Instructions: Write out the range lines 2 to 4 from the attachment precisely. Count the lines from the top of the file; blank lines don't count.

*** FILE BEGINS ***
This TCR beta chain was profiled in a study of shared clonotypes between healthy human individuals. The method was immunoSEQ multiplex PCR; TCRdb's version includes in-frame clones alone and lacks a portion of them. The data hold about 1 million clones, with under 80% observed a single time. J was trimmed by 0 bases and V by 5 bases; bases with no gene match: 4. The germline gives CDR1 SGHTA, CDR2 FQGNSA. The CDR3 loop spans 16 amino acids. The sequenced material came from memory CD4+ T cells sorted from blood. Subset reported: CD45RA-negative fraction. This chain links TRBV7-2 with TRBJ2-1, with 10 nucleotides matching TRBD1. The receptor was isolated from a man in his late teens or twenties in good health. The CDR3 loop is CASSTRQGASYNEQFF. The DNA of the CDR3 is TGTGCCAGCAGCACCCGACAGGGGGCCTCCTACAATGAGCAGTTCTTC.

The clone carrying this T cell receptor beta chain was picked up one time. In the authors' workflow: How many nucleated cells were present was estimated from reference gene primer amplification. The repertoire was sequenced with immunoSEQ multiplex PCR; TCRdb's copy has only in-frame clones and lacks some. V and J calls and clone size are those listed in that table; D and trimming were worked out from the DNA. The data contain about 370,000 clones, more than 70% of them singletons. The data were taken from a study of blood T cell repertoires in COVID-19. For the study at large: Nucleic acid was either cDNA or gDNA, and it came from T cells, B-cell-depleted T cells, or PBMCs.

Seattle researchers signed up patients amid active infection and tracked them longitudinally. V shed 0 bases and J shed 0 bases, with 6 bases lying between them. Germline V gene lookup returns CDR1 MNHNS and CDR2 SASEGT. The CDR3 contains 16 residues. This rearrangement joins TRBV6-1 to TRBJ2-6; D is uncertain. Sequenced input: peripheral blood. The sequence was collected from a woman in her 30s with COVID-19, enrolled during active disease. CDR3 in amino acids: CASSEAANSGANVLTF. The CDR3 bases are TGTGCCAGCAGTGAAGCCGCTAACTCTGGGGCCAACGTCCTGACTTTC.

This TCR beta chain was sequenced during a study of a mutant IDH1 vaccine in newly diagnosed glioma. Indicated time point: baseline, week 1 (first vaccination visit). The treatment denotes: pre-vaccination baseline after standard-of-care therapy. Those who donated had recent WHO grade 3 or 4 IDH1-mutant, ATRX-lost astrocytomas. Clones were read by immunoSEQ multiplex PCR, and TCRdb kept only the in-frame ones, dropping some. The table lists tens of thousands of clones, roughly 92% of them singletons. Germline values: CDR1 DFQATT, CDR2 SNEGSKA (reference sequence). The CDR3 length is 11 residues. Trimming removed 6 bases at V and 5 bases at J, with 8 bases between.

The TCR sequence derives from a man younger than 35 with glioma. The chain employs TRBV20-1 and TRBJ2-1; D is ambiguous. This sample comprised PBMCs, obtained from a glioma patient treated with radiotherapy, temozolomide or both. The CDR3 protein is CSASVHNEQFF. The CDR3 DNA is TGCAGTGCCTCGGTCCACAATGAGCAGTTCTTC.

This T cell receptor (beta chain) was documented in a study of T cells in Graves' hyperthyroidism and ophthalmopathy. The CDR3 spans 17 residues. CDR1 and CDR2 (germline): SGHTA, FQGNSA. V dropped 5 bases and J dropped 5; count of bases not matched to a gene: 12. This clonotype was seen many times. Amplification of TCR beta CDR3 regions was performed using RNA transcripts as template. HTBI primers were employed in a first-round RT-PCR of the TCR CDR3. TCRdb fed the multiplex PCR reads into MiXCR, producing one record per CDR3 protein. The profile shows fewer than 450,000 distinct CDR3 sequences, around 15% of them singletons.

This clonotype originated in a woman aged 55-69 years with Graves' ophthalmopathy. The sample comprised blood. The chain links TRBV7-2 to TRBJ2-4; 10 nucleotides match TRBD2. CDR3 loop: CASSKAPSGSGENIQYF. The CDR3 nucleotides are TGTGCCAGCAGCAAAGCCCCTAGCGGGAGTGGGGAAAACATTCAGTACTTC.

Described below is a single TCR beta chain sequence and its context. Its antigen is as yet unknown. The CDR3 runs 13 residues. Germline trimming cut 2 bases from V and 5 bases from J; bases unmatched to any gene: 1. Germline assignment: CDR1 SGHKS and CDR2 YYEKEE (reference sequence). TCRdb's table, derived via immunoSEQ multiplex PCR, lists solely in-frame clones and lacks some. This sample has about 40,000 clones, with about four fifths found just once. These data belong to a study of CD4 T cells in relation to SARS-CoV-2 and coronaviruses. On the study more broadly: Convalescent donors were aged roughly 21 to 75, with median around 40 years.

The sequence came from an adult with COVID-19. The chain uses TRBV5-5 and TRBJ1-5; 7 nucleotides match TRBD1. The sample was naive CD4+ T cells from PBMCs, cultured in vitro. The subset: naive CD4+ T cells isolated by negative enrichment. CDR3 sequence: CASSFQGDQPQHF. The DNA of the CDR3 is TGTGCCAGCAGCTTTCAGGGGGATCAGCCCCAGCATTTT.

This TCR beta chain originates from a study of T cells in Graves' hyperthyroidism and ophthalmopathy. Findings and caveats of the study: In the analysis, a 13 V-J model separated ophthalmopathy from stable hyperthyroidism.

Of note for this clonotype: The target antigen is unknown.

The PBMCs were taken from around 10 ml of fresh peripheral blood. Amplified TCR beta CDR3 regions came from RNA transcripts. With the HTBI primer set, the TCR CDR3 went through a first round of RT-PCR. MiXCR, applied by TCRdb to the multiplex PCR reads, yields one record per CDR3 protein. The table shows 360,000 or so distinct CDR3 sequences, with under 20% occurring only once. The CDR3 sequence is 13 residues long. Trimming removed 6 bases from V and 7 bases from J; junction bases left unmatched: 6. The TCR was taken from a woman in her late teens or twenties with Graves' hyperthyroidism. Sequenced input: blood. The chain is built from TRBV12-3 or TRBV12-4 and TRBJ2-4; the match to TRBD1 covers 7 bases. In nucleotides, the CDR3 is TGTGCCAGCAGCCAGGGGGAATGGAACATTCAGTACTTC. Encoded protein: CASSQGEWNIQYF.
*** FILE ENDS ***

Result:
The clone carrying this T cell receptor beta chain was picked up one time. In the authors' workflow: How many nucleated cells were present was estimated from reference gene primer amplification. The repertoire was sequenced with immunoSEQ multiplex PCR; TCRdb's copy has only in-frame clones and lacks some. V and J calls and clone size are those listed in that table; D and trimming were worked out from the DNA. The data contain about 370,000 clones, more than 70% of them singletons. The data were taken from a study of blood T cell repertoires in COVID-19. For the study at large: Nucleic acid was either cDNA or gDNA, and it came from T cells, B-cell-depleted T cells, or PBMCs.

Seattle researchers signed up patients amid active infection and tracked them longitudinally. V shed 0 bases and J shed 0 bases, with 6 bases lying between them. Germline V gene lookup returns CDR1 MNHNS and CDR2 SASEGT. The CDR3 contains 16 residues. This rearrangement joins TRBV6-1 to TRBJ2-6; D is uncertain. Sequenced input: peripheral blood. The sequence was collected from a woman in her 30s with COVID-19, enrolled during active disease. CDR3 in amino acids: CASSEAANSGANVLTF. The CDR3 bases are TGTGCCAGCAGTGAAGCCGCTAACTCTGGGGCCAACGTCCTGACTTTC.

This TCR beta chain was sequenced during a study of a mutant IDH1 vaccine in newly diagnosed glioma. Indicated time point: baseline, week 1 (first vaccination visit). The treatment denotes: pre-vaccination baseline after standard-of-care therapy. Those who donated had recent WHO grade 3 or 4 IDH1-mutant, ATRX-lost astrocytomas. Clones were read by immunoSEQ multiplex PCR, and TCRdb kept only the in-frame ones, dropping some. The table lists tens of thousands of clones, roughly 92% of them singletons. Germline values: CDR1 DFQATT, CDR2 SNEGSKA (reference sequence). The CDR3 length is 11 residues. Trimming removed 6 bases at V and 5 bases at J, with 8 bases between.